Tip to tail checkout
BY JUSTIN RAY
Posted: April 14, 2000
The shuttle was ferried atop a modified Boeing 747 from its homeport at Kennedy Space Center in Florida to Palmdale last September. Columbia made its most recent flight -- its 26th mission -- in July, placing NASA's Chandra X-ray Observatory in space.
Over the past several months, the craft's insides have been gutted, removing everything from power generators to storage lockers to allow technicians to perform 400 separate inspections of the shuttle's structure. All the shuttles are built to fly 100 times, meaning Columbia has only lived a quarter of its life.
The stresses of being propelled from Earth into orbit, going from zero to 17,000 miles per hour in 8 1/2 minutes, plus working in the harsh environment of space causes NASA to order shuttle checkups every couple of years.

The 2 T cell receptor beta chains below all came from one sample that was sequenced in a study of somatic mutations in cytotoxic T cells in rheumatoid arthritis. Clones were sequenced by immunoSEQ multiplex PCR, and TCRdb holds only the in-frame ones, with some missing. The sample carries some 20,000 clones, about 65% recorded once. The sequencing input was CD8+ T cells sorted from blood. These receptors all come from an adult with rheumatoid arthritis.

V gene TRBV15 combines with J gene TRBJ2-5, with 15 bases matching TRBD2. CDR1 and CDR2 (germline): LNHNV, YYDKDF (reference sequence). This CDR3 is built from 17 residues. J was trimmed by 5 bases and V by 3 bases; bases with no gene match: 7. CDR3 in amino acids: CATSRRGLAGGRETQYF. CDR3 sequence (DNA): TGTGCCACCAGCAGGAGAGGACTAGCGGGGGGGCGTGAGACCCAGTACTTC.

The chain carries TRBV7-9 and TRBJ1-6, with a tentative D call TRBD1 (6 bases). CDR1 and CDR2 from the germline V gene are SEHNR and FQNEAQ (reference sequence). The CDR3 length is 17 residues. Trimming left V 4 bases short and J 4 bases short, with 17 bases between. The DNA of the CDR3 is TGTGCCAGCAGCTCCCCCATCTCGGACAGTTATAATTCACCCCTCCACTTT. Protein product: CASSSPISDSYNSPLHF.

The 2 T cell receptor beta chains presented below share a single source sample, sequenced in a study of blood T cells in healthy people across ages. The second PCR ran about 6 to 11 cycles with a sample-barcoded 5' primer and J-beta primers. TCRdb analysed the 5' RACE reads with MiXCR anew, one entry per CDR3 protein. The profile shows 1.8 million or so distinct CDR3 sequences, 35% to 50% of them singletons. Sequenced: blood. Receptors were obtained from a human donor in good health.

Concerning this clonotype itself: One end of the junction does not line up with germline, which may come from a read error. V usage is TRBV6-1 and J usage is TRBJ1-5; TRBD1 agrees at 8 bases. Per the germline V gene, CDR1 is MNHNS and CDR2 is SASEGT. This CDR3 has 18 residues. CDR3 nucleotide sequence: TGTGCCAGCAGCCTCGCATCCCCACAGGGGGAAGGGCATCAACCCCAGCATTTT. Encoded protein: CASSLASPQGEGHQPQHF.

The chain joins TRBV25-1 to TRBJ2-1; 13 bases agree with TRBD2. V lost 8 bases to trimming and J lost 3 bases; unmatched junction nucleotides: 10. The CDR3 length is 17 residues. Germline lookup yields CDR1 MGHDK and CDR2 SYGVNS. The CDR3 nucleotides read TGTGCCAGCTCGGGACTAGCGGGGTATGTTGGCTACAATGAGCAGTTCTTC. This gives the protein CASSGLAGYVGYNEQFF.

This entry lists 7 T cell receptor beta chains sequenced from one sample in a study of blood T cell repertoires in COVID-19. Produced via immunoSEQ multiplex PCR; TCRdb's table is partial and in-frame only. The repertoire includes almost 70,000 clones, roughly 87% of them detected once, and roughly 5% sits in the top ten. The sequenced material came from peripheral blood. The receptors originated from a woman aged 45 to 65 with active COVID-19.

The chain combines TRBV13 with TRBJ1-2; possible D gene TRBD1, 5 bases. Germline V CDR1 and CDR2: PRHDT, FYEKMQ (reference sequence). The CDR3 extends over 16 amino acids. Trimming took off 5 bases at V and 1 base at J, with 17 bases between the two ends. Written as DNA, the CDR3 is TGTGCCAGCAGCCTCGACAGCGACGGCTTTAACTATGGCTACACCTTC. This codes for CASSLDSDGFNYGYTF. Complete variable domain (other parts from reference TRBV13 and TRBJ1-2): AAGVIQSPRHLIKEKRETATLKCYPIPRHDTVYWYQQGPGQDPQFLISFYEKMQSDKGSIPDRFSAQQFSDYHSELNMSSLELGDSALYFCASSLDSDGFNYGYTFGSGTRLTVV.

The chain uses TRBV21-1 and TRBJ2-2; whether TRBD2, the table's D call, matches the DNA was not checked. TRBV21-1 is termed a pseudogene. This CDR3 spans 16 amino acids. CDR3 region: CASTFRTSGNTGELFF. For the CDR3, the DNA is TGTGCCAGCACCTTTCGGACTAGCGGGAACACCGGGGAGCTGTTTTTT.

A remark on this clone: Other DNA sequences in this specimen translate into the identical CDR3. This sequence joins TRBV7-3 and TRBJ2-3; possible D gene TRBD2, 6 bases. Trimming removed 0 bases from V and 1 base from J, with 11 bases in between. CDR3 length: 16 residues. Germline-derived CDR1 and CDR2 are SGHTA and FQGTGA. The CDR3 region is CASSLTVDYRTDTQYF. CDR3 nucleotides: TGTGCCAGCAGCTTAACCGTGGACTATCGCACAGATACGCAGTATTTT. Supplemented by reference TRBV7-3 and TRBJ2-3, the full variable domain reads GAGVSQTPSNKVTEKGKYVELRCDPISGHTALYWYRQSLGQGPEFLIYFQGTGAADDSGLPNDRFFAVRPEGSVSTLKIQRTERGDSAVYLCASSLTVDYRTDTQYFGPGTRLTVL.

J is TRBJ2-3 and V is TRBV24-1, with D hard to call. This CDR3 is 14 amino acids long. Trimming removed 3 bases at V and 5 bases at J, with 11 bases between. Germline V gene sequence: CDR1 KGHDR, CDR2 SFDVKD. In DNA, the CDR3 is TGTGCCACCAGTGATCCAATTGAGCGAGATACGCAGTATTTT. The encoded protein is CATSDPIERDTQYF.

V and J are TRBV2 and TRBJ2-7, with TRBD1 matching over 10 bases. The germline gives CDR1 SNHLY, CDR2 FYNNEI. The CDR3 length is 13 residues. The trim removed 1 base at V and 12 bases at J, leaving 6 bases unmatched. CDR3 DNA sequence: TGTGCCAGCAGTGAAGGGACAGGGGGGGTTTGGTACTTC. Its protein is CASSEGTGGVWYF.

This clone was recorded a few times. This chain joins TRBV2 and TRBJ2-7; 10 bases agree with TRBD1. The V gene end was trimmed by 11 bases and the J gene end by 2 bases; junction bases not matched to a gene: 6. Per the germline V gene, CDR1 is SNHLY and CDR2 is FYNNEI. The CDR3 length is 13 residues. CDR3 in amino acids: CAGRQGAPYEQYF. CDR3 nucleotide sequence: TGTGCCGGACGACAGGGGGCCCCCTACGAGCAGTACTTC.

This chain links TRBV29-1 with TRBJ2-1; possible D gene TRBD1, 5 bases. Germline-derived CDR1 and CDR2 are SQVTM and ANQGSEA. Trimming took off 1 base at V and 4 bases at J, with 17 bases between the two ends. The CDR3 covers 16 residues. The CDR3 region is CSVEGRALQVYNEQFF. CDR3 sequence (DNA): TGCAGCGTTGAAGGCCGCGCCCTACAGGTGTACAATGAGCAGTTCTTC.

On this Palmdale visit -- Columbia's fourth since rolling off the assembly line in March 1979 -- workers are looking for signs of wear and tear, corrosion and wiring defects.
Some corrosion was discovered around the ship's body flap, which is located on the tail below the three main engines. The damage probably was caused by rain as Columbia sat on its launch pad. The flap has been removed and cleaned.
Still, inspectors note, the corrosion was not as extensive as damage found on some of Columbia's younger sisterships.
Step aboard the space shuttle Columbia for a virtual reality tour of the spaceship midway through its maintenance and modification period.
Mired in wire
21st century cockpit
The Columbia weight loss plan
Finishing the job
Flying into the future
Birthplace of the shuttle
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